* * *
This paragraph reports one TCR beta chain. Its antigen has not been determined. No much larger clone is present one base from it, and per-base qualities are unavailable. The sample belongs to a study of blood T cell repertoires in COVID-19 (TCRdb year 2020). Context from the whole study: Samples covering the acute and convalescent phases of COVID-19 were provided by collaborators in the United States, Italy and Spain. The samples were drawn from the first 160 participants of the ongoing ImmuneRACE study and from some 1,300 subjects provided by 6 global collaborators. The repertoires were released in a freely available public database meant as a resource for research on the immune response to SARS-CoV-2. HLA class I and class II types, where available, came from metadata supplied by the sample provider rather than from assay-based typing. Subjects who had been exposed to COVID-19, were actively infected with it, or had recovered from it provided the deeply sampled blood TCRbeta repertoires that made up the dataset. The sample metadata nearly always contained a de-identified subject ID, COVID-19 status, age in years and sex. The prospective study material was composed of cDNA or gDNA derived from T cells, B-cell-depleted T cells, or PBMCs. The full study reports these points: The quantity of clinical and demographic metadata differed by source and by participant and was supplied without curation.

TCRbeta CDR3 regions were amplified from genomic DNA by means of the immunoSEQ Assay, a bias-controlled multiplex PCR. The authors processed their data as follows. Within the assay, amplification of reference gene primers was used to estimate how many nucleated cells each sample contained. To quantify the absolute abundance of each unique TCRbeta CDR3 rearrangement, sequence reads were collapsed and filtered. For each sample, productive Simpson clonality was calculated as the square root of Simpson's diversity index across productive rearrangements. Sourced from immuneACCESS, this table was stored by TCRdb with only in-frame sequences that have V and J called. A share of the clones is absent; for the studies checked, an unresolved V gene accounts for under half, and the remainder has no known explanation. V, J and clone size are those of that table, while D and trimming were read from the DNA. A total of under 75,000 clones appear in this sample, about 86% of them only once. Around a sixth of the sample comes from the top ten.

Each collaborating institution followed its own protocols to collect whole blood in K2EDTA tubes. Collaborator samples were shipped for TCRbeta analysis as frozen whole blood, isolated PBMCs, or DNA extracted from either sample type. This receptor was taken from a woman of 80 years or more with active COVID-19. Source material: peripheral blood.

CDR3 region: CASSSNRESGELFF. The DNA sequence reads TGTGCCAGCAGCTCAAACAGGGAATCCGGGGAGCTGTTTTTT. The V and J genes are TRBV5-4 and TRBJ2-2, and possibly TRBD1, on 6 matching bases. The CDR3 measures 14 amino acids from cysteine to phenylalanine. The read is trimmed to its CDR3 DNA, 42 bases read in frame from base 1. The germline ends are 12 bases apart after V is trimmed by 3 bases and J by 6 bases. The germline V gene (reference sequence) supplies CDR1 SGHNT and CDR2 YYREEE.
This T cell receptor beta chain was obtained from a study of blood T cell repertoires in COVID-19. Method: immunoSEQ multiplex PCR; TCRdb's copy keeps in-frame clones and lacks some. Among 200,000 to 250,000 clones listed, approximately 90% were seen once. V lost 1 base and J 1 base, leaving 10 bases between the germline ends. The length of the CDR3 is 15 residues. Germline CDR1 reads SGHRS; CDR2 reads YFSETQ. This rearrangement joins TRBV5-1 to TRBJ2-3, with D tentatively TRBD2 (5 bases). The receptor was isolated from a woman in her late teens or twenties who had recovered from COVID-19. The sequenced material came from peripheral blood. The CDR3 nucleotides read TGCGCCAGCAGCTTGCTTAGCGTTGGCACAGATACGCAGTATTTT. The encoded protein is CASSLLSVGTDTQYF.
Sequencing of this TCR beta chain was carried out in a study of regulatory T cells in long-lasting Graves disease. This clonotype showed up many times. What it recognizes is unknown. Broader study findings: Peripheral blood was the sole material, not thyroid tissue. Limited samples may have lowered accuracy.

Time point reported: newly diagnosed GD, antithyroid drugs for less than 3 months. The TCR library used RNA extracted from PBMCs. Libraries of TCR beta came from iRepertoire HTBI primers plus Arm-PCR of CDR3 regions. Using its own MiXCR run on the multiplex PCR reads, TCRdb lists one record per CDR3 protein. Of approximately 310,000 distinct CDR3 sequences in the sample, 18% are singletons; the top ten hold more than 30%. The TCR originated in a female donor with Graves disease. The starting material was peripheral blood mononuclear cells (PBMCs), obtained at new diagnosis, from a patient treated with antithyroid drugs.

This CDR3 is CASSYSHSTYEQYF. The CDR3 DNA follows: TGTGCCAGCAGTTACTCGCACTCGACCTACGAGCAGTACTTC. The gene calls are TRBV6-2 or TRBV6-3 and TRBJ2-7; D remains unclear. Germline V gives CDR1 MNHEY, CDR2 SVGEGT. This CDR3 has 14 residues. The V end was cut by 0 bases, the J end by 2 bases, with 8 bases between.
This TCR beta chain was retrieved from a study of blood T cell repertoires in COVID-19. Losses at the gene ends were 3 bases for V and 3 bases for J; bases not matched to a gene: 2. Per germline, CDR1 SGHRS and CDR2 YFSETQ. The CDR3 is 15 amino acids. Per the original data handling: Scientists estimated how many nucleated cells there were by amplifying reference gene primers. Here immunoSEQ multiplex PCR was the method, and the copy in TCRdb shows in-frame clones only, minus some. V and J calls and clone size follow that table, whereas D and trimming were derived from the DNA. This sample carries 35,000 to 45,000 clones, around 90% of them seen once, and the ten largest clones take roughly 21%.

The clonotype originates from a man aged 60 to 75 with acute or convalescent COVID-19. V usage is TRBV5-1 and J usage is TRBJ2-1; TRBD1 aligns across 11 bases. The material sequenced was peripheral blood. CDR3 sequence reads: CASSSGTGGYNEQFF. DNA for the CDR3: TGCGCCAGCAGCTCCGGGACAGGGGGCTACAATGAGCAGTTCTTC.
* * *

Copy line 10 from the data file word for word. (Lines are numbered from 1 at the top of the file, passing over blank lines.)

The clonotype originates from a man aged 60 to 75 with acute or convalescent COVID-19. V usage is TRBV5-1 and J usage is TRBJ2-1; TRBD1 aligns across 11 bases. The material sequenced was peripheral blood. CDR3 sequence reads: CASSSGTGGYNEQFF. DNA for the CDR3: TGCGCCAGCAGCTCCGGGACAGGGGGCTACAATGAGCAGTTCTTC.